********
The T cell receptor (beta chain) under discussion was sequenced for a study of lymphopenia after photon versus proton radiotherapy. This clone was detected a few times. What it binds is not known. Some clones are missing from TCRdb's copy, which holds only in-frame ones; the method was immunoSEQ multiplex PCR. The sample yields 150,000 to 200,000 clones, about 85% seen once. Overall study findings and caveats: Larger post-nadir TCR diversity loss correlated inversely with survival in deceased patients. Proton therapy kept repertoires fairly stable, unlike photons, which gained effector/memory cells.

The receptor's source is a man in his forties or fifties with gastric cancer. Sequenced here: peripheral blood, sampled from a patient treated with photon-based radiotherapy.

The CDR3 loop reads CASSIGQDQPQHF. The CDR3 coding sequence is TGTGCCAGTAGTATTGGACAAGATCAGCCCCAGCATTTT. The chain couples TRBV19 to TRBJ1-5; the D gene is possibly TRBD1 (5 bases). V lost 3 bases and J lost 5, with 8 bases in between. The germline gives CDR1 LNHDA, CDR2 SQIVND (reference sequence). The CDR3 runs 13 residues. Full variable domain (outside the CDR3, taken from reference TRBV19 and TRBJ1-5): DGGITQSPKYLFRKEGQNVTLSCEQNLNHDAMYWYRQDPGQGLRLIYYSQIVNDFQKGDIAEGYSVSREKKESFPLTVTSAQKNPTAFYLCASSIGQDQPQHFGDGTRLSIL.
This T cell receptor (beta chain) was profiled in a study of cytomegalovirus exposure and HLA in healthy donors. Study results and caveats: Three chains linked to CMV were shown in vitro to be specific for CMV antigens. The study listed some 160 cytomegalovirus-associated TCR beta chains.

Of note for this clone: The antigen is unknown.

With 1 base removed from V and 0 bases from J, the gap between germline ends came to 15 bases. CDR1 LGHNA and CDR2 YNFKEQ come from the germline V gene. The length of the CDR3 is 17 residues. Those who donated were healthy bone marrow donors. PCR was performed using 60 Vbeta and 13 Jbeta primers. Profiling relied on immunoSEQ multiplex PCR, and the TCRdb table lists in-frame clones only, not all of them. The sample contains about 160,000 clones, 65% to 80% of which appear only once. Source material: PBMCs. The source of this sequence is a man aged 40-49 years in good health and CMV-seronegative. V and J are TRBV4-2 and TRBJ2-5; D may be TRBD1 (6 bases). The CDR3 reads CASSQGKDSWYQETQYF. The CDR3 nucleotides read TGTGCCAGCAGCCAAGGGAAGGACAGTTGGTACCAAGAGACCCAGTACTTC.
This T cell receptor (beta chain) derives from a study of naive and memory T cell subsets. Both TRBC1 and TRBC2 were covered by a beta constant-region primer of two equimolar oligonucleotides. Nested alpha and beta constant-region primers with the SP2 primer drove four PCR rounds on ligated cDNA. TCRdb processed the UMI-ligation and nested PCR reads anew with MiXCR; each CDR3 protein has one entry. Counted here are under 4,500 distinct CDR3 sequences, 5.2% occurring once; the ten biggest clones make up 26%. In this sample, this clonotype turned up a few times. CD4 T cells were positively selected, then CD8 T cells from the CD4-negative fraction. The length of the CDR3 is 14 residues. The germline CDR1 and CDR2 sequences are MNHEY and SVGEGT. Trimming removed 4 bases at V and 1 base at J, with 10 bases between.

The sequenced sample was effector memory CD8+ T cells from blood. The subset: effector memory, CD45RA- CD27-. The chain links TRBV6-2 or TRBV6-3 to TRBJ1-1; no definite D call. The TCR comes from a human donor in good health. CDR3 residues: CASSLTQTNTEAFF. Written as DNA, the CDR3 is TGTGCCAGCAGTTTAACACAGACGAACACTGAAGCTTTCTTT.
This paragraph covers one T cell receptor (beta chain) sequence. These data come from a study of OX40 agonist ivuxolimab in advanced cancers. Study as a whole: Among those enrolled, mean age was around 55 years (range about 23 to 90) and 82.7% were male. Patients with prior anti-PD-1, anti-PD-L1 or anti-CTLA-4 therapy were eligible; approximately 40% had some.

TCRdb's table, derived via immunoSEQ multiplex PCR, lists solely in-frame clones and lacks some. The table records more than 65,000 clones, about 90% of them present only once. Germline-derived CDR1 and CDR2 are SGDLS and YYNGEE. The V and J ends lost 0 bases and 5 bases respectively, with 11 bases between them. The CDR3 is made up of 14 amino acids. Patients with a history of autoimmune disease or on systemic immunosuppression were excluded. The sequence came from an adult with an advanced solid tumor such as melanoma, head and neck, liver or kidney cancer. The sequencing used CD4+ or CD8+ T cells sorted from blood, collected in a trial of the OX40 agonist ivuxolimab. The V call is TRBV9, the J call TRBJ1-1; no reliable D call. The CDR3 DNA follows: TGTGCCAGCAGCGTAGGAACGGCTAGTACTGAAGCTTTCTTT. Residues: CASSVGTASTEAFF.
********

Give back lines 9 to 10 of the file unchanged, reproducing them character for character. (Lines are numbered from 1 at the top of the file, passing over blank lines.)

This paragraph covers one T cell receptor (beta chain) sequence. These data come from a study of OX40 agonist ivuxolimab in advanced cancers. Study as a whole: Among those enrolled, mean age was around 55 years (range about 23 to 90) and 82.7% were male. Patients with prior anti-PD-1, anti-PD-L1 or anti-CTLA-4 therapy were eligible; approximately 40% had some.

TCRdb's table, derived via immunoSEQ multiplex PCR, lists solely in-frame clones and lacks some. The table records more than 65,000 clones, about 90% of them present only once. Germline-derived CDR1 and CDR2 are SGDLS and YYNGEE. The V and J ends lost 0 bases and 5 bases respectively, with 11 bases between them. The CDR3 is made up of 14 amino acids. Patients with a history of autoimmune disease or on systemic immunosuppression were excluded. The sequence came from an adult with an advanced solid tumor such as melanoma, head and neck, liver or kidney cancer. The sequencing used CD4+ or CD8+ T cells sorted from blood, collected in a trial of the OX40 agonist ivuxolimab. The V call is TRBV9, the J call TRBJ1-1; no reliable D call. The CDR3 DNA follows: TGTGCCAGCAGCGTAGGAACGGCTAGTACTGAAGCTTTCTTT. Residues: CASSVGTASTEAFF.